A deadly game of survival is on in the Sambhar lake of Rajasthan for decades — salt versus birds. The result came a few days back: thousands of birds were seen floating dead in the lake and their carcasses scattered on the edge of the 12 km catchment area.

The dead birds seen floating in this largest inland salt lake in the country, include plovers, common coot, black winged stilt, northern shovelers, ruddy shelduck, and pied avocet among many other migratory birds.

Harsh Vardhan, a renowned environmentalist, told IANS that no forest department official has ever been appointed to look after the lake. The lake comes under the Hindustan Salt Limited, a public limited enterprise formed in the post independence era to manufacture salt. Its job is to manufacture salt. So who should look after the lake; this has never been decided, he said.

The lake has not been handed to the forest department, and the area, where birds come, is no one’s land. Sambhar lake may be a part of the Hindustan Salt Ltd, but the company has nothing to do with the birds, he says.

The chief wildlife warden Arindam Tomar has maintained silence over the issue.

Even, Principal secretary, forest and environment Shreya Guha has washed her hands off the issue. All that she did was to a give statement that the Jaipur and Nagaur District Collectors have been asked to remove the bodies. She added that 4,800 birds have been dead till date, which is disputed by experts like Harsh Vardhan, who say that counting is not easy in the vast area.

Chief minister Ashok Gehlot on Thursday held a meeting on the issue.

Sambhar Lake
A deadly game of survival is on in the Sambhar Lake of Rajasthan for decades — salt versus birds. Pixabay

Meanwhile, Harsh Vardhan questioned the presence of several private salt miners and entrepreneurs, who have set shops in and around the lake. “They dig tube wells which suck water from the land making it parched. The remaining water gets evaporated leaving crystal of salts which are packed and sold in gunny bags,” he said.

Lack of water and drought has haunted Sambhar lake for years. State government has been spending huge money to woo tourists through activities like mobiking, balloning, race, Bollywood shoots, etc. A resort on the rim of the lake showcases salt manufacturing for the tourists. Crores of Rupees have been spent on the upkeep of the narrow gauge train and watch stations, but birds and conversation issues were always overlooked.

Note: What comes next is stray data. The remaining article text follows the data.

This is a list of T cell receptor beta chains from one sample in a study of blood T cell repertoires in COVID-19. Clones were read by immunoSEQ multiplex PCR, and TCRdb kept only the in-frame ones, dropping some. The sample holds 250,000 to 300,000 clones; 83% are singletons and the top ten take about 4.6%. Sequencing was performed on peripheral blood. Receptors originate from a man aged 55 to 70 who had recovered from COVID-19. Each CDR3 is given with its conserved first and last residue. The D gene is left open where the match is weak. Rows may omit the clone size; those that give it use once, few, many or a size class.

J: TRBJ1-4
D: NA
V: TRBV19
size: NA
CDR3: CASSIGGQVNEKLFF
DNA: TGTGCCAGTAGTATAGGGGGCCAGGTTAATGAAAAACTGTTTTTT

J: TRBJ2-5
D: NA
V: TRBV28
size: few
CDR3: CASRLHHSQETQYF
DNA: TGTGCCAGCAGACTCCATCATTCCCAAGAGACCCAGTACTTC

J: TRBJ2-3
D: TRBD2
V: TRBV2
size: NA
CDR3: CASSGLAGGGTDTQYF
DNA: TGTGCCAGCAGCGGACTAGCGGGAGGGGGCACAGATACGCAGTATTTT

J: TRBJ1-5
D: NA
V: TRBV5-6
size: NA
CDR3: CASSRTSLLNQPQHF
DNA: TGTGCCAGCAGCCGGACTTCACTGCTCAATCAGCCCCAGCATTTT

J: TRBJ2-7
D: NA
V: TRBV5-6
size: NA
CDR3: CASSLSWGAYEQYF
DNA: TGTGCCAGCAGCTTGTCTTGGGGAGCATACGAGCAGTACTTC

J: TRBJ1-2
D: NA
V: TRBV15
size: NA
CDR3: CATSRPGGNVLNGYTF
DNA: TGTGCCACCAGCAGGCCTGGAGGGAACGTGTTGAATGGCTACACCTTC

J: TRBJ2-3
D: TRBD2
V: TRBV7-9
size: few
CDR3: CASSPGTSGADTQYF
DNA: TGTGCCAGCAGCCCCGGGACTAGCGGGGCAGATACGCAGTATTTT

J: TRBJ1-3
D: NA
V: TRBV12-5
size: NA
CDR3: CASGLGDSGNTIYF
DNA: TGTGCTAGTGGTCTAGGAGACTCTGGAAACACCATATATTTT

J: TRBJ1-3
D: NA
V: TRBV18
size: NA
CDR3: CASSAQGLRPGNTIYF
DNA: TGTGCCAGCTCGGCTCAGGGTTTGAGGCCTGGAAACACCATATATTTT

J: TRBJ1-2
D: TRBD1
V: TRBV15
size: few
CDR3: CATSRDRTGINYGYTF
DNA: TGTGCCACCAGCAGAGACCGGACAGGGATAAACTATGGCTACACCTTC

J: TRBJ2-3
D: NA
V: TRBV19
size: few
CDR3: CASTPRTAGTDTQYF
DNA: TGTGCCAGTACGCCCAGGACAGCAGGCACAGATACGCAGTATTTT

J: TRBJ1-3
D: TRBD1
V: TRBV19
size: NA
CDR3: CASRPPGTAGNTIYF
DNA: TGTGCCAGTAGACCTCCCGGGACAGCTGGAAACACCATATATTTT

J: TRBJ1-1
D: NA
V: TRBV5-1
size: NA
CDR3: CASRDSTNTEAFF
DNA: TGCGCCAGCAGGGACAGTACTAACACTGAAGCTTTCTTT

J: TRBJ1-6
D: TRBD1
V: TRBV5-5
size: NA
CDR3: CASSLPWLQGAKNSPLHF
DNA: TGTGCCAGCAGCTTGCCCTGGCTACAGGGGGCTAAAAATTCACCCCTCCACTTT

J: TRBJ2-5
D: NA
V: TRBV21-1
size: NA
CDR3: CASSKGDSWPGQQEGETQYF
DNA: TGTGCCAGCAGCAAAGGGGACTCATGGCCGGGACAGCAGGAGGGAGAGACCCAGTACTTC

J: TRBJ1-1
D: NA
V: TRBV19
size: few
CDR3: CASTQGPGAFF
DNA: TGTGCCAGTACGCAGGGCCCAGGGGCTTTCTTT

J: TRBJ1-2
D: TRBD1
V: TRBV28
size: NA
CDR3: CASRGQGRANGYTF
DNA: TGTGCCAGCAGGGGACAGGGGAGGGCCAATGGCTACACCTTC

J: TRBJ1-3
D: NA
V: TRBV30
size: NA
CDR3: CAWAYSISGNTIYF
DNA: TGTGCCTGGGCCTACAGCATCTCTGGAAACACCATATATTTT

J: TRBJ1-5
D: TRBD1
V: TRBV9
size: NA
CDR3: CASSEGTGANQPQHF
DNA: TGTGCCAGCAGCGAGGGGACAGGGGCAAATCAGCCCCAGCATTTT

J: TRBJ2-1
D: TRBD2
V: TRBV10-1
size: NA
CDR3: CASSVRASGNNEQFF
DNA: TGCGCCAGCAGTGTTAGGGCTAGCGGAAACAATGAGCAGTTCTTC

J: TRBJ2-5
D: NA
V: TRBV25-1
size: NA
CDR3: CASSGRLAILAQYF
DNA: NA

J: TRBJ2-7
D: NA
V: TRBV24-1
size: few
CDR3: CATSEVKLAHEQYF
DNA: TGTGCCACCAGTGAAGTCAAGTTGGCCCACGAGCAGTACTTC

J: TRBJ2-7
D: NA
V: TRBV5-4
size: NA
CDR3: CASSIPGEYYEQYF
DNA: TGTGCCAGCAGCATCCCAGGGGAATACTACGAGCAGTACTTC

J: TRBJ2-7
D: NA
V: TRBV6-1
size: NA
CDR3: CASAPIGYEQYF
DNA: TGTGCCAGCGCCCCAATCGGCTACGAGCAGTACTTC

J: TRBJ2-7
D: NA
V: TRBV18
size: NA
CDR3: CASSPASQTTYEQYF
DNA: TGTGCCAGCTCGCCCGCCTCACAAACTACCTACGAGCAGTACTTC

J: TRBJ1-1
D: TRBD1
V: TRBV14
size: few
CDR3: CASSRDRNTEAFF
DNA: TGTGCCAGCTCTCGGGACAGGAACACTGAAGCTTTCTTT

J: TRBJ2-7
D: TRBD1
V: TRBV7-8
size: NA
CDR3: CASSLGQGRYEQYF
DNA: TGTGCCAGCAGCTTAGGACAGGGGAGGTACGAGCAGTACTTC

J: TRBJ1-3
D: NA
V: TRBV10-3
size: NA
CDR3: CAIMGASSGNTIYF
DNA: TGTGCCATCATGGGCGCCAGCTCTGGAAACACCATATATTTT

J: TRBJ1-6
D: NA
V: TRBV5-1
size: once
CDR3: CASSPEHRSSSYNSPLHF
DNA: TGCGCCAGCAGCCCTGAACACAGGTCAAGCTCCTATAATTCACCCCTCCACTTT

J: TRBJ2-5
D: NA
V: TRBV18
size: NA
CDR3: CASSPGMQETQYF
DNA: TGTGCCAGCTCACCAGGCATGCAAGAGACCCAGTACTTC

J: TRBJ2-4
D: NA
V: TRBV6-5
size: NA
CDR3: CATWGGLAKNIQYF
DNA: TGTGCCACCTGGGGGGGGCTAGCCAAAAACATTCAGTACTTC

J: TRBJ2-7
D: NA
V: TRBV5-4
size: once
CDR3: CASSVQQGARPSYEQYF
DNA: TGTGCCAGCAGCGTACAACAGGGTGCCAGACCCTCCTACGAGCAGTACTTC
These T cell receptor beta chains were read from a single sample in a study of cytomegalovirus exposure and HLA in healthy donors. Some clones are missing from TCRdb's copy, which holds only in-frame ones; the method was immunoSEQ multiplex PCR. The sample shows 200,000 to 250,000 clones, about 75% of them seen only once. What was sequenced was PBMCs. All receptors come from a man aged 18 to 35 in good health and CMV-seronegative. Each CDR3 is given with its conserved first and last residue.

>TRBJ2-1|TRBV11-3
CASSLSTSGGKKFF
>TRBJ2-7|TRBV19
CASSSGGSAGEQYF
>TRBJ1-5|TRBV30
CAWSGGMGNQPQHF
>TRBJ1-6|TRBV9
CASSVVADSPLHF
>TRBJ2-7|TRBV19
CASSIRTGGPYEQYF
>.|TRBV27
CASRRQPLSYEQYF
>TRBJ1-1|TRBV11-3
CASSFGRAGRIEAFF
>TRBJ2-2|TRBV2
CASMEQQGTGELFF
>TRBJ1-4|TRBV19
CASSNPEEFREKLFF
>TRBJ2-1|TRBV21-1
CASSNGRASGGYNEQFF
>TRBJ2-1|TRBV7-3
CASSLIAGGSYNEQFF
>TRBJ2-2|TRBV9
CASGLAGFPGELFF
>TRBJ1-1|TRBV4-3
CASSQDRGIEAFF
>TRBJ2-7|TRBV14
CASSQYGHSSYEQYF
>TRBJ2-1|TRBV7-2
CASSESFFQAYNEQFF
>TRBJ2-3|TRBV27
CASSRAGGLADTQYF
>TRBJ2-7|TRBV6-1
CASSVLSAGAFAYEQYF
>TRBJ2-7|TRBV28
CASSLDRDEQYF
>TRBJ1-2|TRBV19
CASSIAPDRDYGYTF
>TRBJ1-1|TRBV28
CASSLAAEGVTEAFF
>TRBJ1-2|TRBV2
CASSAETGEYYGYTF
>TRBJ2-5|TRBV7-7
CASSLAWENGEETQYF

As Sambhar lake went dry, concentration of salt deposits came up within it. The water from surrounding rivers, meant to flow into the lake, was diverted by the miners.

After witnessing drought for many years, this year the lake, however, brimmed with water due to heavy rains. The inflow made the water toxic due to the change in its alkalinity.

The excessive salt in the water led to the poisoning, causing hypernectremia, which is water deprivation due to sodium intoxication, Vardhan said.

It seems birds which came in high numbers due to high water quantity this season died due to hypernectermia after consuming their feed which is the planktons, the microrganisms found in water.

Sambhar Lake
The dead birds seen floating in this largest inland salt lake i.e Sambhar Lake in the country, include plovers, common coot, black winged stilt, northern shovelers, ruddy shelduck, and pied avocet among many other migratory birds. Wikimedia Commons

The only step that has ever been taken by any government in the state was in 1981 when it was decided to designate the site as wetland and was renamed as the Ramsar site.

According to an estimate, around 60,000 birds visited the lake in a year which has come down to less than 20,000.

Vardhan says that if the lake remains with the Hindustan Salt Limited, which has been a loss making unit since years or if it is handed over to the private operators, who do excessive mining of water, then the lake and the birds are sure to die.

ALSO READ: Shah Rukh Khan Shares His Success Mantra

Experts like him want the lake to be handed over to the forest department which can develop it as a wetland. (IANS)